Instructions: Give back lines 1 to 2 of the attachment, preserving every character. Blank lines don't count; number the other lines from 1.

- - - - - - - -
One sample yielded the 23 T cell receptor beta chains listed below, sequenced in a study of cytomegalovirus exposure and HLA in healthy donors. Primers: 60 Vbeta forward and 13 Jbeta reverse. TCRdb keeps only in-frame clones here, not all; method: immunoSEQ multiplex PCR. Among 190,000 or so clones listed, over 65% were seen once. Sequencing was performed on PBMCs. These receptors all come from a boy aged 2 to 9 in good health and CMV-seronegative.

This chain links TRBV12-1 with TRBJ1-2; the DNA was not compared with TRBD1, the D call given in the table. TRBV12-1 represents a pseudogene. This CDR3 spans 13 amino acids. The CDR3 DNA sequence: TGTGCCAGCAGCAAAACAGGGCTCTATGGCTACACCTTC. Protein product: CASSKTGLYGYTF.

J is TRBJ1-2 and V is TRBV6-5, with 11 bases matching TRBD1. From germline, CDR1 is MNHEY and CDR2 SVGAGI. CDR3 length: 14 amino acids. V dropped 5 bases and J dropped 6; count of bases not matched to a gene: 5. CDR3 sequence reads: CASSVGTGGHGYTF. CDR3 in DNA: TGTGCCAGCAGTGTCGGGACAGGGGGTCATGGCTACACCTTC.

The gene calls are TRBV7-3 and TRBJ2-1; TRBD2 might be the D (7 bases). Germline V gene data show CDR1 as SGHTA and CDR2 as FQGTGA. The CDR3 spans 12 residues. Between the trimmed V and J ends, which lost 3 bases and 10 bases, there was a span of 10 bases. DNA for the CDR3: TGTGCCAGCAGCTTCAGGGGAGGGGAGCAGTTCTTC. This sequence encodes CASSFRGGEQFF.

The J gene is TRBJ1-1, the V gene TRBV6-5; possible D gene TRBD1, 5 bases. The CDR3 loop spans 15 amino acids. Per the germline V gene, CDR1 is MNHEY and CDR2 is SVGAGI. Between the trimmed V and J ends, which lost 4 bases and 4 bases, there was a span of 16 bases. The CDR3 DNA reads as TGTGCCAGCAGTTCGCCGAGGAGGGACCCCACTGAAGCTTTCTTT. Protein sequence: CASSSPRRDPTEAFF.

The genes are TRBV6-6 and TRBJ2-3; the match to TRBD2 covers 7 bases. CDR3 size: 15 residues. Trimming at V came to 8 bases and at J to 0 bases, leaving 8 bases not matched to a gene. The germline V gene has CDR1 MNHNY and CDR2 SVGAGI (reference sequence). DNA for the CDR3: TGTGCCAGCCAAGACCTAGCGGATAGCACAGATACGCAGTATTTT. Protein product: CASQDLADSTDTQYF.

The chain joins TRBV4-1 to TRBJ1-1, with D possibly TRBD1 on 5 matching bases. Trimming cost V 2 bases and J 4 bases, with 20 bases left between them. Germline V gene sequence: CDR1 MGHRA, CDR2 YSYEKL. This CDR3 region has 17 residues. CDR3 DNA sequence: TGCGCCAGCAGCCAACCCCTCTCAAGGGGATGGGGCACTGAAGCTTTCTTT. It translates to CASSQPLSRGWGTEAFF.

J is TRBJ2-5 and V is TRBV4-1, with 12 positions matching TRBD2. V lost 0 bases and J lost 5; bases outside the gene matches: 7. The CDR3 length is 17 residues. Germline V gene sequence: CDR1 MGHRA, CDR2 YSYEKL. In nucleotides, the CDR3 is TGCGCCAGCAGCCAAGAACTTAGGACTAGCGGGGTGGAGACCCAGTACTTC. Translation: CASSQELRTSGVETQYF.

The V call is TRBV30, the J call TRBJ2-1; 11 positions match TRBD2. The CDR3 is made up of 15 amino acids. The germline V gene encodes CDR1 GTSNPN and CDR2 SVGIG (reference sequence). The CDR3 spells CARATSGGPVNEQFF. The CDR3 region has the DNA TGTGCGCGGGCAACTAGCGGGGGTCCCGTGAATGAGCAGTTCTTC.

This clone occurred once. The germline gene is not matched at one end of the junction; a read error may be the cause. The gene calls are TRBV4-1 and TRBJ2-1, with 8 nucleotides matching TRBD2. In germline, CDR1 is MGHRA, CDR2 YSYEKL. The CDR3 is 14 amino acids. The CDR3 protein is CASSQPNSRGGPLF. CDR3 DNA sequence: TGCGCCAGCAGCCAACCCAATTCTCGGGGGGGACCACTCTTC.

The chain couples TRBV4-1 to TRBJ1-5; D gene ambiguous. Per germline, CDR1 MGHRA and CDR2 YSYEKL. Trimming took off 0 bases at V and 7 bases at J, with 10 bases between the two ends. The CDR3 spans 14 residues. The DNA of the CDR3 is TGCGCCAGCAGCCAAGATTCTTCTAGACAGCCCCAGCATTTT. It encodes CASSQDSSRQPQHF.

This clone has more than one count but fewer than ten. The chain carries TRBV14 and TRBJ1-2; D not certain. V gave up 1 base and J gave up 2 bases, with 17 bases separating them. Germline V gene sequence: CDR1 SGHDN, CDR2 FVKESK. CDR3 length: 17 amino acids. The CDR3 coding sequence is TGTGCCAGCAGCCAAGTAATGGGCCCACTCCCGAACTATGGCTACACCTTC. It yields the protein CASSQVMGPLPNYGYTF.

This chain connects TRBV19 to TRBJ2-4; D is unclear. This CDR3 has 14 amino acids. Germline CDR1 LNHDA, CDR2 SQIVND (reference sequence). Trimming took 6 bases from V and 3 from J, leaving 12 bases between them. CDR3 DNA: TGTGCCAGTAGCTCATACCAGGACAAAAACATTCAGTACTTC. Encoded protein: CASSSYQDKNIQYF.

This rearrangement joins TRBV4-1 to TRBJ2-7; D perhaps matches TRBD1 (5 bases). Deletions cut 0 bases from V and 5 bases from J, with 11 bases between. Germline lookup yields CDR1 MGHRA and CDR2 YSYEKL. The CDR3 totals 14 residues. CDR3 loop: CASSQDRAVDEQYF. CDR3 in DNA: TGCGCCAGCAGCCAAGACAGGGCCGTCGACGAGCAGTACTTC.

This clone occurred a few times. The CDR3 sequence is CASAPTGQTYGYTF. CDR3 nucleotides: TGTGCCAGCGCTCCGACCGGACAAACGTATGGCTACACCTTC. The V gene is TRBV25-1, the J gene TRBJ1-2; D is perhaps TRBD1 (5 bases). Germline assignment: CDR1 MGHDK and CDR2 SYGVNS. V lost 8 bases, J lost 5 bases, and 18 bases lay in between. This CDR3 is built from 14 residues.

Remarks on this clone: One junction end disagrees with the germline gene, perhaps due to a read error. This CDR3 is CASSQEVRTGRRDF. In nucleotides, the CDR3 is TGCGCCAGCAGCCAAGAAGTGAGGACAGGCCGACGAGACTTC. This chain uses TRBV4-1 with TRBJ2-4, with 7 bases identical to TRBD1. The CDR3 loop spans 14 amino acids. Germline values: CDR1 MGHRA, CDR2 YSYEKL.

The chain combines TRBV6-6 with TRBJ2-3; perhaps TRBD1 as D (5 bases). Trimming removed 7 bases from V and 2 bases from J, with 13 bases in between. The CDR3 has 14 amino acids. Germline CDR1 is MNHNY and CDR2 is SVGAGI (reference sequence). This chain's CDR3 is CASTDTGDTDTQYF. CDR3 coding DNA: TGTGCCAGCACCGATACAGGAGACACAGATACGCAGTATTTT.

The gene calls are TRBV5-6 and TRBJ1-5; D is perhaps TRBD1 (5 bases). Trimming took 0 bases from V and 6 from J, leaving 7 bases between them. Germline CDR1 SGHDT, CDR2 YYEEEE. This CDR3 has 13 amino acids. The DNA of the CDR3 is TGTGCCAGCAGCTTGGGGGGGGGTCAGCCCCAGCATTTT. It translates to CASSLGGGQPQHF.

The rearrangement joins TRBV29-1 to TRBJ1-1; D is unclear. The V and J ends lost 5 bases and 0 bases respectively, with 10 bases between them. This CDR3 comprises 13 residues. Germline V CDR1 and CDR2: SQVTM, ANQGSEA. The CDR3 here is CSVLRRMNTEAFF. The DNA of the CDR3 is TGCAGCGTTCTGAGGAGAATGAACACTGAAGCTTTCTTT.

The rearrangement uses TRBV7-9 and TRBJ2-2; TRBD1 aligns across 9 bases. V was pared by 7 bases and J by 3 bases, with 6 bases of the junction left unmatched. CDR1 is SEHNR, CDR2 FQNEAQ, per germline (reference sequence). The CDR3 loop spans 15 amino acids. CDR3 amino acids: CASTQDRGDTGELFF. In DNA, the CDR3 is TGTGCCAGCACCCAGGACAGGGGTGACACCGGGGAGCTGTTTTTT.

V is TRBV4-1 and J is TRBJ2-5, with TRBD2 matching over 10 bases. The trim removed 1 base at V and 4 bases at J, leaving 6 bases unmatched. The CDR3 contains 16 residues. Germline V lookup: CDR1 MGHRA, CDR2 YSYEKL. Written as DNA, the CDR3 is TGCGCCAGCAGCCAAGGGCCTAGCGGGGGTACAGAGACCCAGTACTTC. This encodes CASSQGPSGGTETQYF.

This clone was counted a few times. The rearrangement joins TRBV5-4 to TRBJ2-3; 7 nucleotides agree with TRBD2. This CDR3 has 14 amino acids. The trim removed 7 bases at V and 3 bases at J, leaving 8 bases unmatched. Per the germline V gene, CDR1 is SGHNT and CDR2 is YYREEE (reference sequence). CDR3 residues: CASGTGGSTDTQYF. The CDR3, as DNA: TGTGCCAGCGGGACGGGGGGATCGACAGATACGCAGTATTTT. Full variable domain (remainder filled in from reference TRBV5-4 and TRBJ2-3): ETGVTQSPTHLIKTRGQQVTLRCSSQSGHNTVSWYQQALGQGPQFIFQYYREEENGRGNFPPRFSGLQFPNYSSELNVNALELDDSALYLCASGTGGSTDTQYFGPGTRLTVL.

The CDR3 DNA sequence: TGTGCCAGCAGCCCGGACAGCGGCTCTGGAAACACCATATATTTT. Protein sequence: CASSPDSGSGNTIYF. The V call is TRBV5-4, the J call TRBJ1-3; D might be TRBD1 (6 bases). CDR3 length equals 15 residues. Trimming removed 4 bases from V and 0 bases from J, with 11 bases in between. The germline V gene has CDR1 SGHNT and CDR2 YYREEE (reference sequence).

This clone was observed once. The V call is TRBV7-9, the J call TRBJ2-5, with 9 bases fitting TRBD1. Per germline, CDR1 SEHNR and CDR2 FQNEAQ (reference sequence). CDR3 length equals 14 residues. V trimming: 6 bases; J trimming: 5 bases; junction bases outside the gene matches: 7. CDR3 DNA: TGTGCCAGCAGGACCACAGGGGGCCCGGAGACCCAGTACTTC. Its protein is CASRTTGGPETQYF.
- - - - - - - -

One sample yielded the 23 T cell receptor beta chains listed below, sequenced in a study of cytomegalovirus exposure and HLA in healthy donors. Primers: 60 Vbeta forward and 13 Jbeta reverse. TCRdb keeps only in-frame clones here, not all; method: immunoSEQ multiplex PCR. Among 190,000 or so clones listed, over 65% were seen once. Sequencing was performed on PBMCs. These receptors all come from a boy aged 2 to 9 in good health and CMV-seronegative.

This chain links TRBV12-1 with TRBJ1-2; the DNA was not compared with TRBD1, the D call given in the table. TRBV12-1 represents a pseudogene. This CDR3 spans 13 amino acids. The CDR3 DNA sequence: TGTGCCAGCAGCAAAACAGGGCTCTATGGCTACACCTTC. Protein product: CASSKTGLYGYTF.